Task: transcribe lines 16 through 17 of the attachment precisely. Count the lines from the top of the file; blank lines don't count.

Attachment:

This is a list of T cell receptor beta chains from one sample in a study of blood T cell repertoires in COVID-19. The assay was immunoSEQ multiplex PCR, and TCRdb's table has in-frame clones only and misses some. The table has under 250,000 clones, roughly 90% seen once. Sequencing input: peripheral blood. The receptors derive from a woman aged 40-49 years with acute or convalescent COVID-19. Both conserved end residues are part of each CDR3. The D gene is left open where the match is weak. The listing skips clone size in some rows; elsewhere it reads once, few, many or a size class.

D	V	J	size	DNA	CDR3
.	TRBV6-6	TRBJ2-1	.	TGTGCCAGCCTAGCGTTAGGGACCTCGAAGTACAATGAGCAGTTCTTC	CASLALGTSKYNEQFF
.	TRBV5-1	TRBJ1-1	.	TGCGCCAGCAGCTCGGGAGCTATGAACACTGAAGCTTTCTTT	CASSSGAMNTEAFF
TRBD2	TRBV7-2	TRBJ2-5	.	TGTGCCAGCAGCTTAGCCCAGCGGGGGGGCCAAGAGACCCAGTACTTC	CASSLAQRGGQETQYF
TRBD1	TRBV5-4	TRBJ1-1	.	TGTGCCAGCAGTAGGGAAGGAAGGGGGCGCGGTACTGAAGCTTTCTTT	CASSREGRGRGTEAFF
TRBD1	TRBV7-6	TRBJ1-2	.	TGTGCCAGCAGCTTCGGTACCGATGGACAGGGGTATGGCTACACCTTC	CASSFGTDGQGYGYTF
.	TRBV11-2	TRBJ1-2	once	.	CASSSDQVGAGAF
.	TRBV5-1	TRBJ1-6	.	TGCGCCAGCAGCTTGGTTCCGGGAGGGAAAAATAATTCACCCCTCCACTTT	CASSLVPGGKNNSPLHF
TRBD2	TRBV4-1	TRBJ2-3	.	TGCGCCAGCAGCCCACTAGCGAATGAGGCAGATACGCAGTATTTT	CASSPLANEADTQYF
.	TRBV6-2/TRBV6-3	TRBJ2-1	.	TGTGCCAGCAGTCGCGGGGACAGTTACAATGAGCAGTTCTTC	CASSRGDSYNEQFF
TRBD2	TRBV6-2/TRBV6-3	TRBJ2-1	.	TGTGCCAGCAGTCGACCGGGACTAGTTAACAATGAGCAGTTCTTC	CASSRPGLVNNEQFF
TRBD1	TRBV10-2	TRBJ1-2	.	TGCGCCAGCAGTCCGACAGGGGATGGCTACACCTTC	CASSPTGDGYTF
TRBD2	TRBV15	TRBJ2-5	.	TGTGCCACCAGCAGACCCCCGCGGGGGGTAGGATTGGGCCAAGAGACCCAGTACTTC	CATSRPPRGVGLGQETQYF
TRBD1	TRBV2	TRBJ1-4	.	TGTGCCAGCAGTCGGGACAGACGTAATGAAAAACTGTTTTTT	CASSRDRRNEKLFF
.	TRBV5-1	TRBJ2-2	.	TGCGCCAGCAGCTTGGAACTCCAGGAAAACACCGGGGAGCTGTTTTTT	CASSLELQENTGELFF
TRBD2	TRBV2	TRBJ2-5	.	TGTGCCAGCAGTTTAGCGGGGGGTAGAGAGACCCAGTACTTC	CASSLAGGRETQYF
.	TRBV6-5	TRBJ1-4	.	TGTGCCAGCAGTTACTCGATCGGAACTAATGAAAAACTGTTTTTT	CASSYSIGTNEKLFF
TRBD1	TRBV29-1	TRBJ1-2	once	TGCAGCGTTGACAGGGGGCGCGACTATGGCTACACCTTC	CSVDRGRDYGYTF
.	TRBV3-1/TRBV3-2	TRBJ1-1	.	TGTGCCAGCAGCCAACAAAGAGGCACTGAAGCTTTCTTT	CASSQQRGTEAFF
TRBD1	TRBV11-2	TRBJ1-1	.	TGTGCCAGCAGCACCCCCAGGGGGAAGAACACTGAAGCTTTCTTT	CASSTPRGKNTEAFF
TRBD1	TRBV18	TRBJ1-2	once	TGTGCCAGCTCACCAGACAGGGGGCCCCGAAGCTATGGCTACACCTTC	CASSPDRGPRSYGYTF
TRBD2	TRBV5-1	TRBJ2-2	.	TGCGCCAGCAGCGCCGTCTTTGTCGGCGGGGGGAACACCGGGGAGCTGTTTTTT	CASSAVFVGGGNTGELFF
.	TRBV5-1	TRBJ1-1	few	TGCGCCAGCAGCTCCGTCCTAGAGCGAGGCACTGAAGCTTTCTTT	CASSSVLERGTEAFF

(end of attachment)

.	TRBV5-1	TRBJ2-2	.	TGCGCCAGCAGCTTGGAACTCCAGGAAAACACCGGGGAGCTGTTTTTT	CASSLELQENTGELFF
TRBD2	TRBV2	TRBJ2-5	.	TGTGCCAGCAGTTTAGCGGGGGGTAGAGAGACCCAGTACTTC	CASSLAGGRETQYF